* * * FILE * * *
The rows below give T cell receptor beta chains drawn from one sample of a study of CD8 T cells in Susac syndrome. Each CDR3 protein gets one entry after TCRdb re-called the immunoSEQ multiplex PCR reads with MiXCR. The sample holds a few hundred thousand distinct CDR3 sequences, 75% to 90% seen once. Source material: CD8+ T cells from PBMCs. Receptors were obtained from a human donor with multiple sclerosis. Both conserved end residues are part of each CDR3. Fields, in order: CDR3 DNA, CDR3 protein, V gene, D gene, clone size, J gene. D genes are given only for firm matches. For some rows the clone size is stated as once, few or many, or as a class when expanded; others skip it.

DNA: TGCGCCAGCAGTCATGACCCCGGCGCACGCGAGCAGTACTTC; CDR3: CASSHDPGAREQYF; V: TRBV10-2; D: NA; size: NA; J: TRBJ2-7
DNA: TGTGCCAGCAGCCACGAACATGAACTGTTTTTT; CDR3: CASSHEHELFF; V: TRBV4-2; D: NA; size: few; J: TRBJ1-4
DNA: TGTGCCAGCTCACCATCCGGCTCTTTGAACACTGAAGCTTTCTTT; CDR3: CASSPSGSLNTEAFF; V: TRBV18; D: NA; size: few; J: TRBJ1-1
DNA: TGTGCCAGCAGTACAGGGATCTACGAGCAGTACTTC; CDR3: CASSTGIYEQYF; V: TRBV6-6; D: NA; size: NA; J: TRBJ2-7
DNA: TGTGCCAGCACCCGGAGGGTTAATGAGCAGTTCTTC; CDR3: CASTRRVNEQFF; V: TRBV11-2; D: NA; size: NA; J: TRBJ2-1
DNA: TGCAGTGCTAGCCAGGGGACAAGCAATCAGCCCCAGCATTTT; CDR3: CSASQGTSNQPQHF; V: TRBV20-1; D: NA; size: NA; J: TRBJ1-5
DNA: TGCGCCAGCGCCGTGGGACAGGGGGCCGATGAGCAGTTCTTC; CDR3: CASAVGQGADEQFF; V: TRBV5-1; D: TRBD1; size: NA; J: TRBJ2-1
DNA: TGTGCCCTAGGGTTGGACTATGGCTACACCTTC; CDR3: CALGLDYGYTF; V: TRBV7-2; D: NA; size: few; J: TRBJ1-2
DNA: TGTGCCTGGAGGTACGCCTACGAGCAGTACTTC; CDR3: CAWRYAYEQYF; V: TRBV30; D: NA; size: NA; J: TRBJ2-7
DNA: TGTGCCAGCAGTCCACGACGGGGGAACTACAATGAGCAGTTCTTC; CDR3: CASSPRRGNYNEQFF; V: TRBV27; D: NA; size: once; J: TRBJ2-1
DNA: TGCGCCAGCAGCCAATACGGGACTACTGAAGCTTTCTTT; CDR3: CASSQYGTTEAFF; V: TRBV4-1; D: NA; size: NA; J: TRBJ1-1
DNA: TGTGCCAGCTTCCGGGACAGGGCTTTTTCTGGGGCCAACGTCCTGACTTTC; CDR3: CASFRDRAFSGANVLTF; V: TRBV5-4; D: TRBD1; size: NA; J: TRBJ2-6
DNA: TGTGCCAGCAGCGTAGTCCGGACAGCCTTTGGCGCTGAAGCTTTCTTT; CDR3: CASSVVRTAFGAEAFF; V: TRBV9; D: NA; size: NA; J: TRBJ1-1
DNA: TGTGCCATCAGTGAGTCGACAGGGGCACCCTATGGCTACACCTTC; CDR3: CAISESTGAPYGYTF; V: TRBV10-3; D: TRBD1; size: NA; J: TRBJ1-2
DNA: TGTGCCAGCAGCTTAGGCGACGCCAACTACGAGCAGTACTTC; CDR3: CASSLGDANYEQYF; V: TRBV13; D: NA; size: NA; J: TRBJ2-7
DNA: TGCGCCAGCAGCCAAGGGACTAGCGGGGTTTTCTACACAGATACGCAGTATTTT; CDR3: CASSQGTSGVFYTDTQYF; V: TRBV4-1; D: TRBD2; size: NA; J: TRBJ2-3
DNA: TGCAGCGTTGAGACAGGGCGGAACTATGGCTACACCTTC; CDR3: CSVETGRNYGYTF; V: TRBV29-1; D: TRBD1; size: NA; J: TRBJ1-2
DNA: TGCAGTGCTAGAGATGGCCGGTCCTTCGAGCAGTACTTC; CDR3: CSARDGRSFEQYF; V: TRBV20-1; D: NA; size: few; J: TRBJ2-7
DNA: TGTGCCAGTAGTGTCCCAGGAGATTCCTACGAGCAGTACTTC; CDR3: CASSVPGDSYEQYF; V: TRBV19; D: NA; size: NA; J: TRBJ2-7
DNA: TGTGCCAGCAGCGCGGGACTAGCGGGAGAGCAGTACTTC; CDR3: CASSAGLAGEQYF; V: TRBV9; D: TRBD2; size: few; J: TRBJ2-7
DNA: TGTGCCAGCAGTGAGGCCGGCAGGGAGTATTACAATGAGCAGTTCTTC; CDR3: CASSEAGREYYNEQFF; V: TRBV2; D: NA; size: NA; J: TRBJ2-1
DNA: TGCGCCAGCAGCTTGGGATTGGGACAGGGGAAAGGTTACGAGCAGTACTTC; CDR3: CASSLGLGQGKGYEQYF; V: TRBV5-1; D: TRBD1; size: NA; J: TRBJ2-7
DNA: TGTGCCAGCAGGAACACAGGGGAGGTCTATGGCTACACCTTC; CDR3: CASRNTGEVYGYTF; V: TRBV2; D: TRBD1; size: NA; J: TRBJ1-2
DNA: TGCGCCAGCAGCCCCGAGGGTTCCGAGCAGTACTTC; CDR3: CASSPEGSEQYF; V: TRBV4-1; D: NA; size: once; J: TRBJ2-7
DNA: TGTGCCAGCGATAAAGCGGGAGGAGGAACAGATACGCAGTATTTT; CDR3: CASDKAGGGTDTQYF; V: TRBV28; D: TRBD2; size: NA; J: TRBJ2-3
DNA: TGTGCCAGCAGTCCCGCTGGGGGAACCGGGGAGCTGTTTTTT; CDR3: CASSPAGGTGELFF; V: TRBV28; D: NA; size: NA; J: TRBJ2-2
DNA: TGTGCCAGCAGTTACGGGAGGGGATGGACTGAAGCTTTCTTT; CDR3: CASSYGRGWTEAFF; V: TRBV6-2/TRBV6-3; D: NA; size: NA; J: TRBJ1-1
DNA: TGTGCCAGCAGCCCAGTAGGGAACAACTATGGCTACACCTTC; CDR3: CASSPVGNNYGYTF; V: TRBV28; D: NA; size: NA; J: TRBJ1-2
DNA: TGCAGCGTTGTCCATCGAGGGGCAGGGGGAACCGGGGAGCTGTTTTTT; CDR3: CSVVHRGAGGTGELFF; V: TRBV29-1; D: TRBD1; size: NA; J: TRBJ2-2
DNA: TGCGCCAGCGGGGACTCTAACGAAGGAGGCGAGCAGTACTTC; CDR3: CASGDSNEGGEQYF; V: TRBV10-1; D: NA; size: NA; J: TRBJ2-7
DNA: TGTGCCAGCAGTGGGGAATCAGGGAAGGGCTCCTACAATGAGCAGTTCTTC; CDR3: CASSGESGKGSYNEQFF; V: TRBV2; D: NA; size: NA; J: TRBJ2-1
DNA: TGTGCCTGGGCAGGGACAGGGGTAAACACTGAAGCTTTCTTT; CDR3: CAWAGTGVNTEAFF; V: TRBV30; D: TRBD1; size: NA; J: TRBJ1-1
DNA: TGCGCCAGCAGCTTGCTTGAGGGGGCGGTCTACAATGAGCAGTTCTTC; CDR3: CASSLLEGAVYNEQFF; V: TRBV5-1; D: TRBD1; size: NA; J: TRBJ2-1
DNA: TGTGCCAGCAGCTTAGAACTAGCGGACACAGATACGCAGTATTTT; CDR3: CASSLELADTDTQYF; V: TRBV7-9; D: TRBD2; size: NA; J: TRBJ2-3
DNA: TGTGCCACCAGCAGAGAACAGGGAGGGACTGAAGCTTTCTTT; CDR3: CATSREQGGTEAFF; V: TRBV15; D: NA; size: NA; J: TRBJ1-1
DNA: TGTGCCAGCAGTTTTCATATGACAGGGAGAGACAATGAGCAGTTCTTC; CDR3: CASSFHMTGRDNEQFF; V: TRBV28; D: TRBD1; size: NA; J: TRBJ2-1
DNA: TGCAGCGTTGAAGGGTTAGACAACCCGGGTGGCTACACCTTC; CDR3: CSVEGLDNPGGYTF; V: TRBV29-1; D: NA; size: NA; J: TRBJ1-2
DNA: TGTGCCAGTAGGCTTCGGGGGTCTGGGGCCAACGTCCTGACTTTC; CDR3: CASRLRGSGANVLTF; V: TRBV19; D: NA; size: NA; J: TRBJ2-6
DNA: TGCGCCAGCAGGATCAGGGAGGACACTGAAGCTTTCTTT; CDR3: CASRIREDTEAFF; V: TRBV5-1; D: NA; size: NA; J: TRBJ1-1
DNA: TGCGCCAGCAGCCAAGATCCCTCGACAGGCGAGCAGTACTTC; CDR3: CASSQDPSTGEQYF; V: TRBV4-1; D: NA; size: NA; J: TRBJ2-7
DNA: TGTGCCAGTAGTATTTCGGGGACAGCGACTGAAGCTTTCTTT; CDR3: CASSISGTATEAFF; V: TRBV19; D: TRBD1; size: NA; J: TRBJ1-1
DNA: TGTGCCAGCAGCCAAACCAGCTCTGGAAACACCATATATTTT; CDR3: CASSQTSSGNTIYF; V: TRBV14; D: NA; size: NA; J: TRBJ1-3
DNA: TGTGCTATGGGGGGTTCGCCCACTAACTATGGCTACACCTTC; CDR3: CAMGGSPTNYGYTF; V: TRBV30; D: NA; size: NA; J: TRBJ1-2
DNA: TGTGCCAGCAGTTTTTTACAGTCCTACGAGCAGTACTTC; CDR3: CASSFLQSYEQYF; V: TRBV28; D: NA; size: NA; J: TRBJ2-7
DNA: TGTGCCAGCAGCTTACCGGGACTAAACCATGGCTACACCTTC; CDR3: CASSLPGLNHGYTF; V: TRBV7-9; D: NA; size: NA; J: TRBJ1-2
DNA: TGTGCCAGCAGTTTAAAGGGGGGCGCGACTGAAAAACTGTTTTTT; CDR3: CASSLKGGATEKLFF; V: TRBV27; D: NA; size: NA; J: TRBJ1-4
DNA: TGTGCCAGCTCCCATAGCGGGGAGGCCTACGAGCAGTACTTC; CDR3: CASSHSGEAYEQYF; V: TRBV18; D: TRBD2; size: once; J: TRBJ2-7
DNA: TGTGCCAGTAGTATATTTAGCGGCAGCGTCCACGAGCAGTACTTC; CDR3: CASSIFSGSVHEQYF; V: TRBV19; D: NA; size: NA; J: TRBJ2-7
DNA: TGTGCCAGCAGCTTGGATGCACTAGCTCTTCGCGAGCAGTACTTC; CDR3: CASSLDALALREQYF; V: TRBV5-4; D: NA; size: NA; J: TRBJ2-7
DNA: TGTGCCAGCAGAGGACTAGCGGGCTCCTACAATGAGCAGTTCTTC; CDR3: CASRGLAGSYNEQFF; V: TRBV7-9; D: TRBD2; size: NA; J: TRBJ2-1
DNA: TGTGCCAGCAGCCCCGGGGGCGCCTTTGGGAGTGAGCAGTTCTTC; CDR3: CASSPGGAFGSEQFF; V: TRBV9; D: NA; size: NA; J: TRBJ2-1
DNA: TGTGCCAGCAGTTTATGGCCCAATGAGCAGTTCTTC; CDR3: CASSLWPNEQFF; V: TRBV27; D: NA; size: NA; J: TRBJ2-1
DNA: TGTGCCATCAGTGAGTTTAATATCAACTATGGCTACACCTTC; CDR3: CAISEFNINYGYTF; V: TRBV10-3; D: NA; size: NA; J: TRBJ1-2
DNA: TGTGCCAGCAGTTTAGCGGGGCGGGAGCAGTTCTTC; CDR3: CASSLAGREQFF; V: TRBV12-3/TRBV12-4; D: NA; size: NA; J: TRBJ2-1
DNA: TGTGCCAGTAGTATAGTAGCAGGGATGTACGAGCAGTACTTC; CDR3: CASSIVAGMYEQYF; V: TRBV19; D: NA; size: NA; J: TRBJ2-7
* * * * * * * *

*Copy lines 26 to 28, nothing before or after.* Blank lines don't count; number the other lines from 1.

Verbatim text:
DNA: TGTGCCAGCGATAAAGCGGGAGGAGGAACAGATACGCAGTATTTT; CDR3: CASDKAGGGTDTQYF; V: TRBV28; D: TRBD2; size: NA; J: TRBJ2-3
DNA: TGTGCCAGCAGTCCCGCTGGGGGAACCGGGGAGCTGTTTTTT; CDR3: CASSPAGGTGELFF; V: TRBV28; D: NA; size: NA; J: TRBJ2-2
DNA: TGTGCCAGCAGTTACGGGAGGGGATGGACTGAAGCTTTCTTT; CDR3: CASSYGRGWTEAFF; V: TRBV6-2/TRBV6-3; D: NA; size: NA; J: TRBJ1-1